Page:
1. Importance of Networks

Prior to McAdam’s research, many scholars believed that having grievances consistent with that of the movement was sufficient to produce activism. 142Id. at 65 (“Among the individual attributes that are most frequently cited as producing activism is a strong attitudinal affinity with the goals of the moment or a well-articulated set of grievances consistent with the movement’s ideology.”). But that conclusion did not explain why some of the Freedom Ride applicants dropped out. By reviewing all of the applications for participation, McAdam concluded that “[o]ne of the strongest predictors of participation is the total number of organizational affiliations listed on their applications.” 143Id. at 77.

What McAdam discovered is that those who participated had more organizational and interpersonal connections than those who did not. Forty-eight percent of withdrawals had less than two organizational affiliations, while only thirty-five percent of participants did. 144Id. at 77–78. Sixty-six percent of participants belonged to two or more organizations, while fifty-two percent of withdrawals belonged to two or more. 145Id. at 78. And when asked to provide names of other participants and known activists that they knew, “participants supplied many more names.” 146Id. at 79. Thus, the more connected the applicants were to other organizations and activists, the more likely they were to stay.

The quality, not just quantity, of the connections also affected who participated. The closer the tie between the applicants and the people they listed, the more likely they were to stay. 147Id. at 80 (“Having a close friend engage in some behavior is likely to have more of an effect on someone than if a friend of a friend engages in the same behavior.”). “Of the 202 strong ties to other applicants listed by participants, only twenty-five were to persons who later withdrew from the project. This is a withdrawal rate of twelve percent as compared with the twenty-five percent rate for the study as a whole.” 148Id. at 80. Accordingly, those who stayed had both more and stronger connections to a network of support. 149 See id. at 87 (“[R]egardless of their level of ideological commitment to the project, it is the extent and nature of the applicants’ structural locations vis-à-vis the project that best accounts for their participation in the Freedom Summer campaign.”); see also Gladwell, supra note 39, at 44 (“High-risk activism, McAdam concluded, is a ‘strong-tie’ phenomenon.”).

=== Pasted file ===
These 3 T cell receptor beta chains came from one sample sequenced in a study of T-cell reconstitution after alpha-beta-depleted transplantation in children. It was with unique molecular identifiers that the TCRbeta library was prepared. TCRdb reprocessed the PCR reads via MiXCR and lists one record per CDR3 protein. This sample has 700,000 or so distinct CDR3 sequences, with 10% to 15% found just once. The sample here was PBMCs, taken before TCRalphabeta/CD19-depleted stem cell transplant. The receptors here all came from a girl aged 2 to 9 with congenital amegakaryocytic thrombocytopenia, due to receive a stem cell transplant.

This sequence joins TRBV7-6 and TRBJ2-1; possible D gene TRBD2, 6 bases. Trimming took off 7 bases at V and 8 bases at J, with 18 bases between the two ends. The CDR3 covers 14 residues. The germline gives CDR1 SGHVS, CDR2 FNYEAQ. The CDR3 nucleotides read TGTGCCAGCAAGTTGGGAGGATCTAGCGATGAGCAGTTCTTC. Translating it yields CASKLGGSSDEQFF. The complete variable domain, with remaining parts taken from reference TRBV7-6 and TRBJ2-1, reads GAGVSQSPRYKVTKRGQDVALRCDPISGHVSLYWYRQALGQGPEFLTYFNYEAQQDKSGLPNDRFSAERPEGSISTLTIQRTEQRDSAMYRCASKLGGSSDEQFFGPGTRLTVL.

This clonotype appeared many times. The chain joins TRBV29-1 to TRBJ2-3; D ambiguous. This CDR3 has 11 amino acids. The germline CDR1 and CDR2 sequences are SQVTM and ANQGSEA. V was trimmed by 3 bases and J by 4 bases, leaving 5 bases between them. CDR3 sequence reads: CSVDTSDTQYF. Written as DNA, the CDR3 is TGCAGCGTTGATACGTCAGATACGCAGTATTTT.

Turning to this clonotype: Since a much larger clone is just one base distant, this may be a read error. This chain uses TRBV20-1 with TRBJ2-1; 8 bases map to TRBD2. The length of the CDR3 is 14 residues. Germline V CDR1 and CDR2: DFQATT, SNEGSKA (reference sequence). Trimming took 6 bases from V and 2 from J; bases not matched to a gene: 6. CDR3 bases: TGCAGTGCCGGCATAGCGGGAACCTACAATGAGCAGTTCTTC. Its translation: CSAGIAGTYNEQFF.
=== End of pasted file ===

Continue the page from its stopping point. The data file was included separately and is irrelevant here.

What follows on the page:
Leveraging existing networks of support is a technique that can be applied to online activism as well. As previously discussed, existing networks were important to both the spread of the Kony 2012 video and the Arab Spring protests. 150 See supra Part I.C; see also Fuchs, supra note 23, at 282 (“The openness of the Internet simplifies the access to protest movements (but of course only for those people who are connected) . . . .”). With Herdict, one of the ways that we are leveraging our users’ organizational networks is through our branded queue feature. 151Create and Share Lists, http://www.herdict.org (follow “Create and Share Lists” hyperlink) (last visited Oct. 14, 2012). These queues allow organizations such as Electronic Freedom Foundation, Reporters Without Borders, OpenNet Initiative, Global Voices, and Twitter, to identify sets of sites that they care about. 152Browse Lists, supra note 133. Because Herdict maintains these sites in individual lists, it is easy for these organizations to direct their members to test the organization’s list. Thus, people who strongly affiliate with these organizations hopefully will be more likely to participate because of the connections to their existing network. And both Herdict and our partner organizations benefit from this additional participation and reporting.

2. Conception of Self

After McAdam’s initial study of the Freedom Rides, he went back and conducted interviews with former applicants to identify why networks mean so much to participation in high-risk activism. 153See Doug McAdam & Ronnelle Paulsen, Specifying the Relationship Between Social Ties and Activism, 99 Am. J. Soc. 640, 650–51 (1993). What he discovered is that most participants’ had a self-identity that was consistent with participation and their networks reinforced that identity. 154See id. at 659; see also id. at 647 (“The ultimate decision to participate, then, would depend on the confluence of four limiting conditions: (1) the occurrence of a specific recruiting attempt, (2) the conceptualization of a tentative linkage between movement participation and identity, (3) support for that linkage from persons who normally serve to sustain the identity in question, and (4) the absence of strong opposition from others on whom other salient identities depend.”). In other words, organizational and interpersonal ties are important as a source of social influence. 155See id. at 655 (“[T]ies are less important as conduits of information than as sources of social influence.”). As McAdam noted: “The conclusion is unmistakable: neither organizational embeddedness nor strong ties to another volunteer are themselves predictive of high-risk activism. Instead it is a strong subjective identification with a particular identity, reinforced by organizational or individual ties, that is especially likely to encourage participation.” 156Id. at 659. Thus, how activists view themselves, and how those views are reinforced by their networks, is tremendously influential in determining whether they will participate in high-risk activism.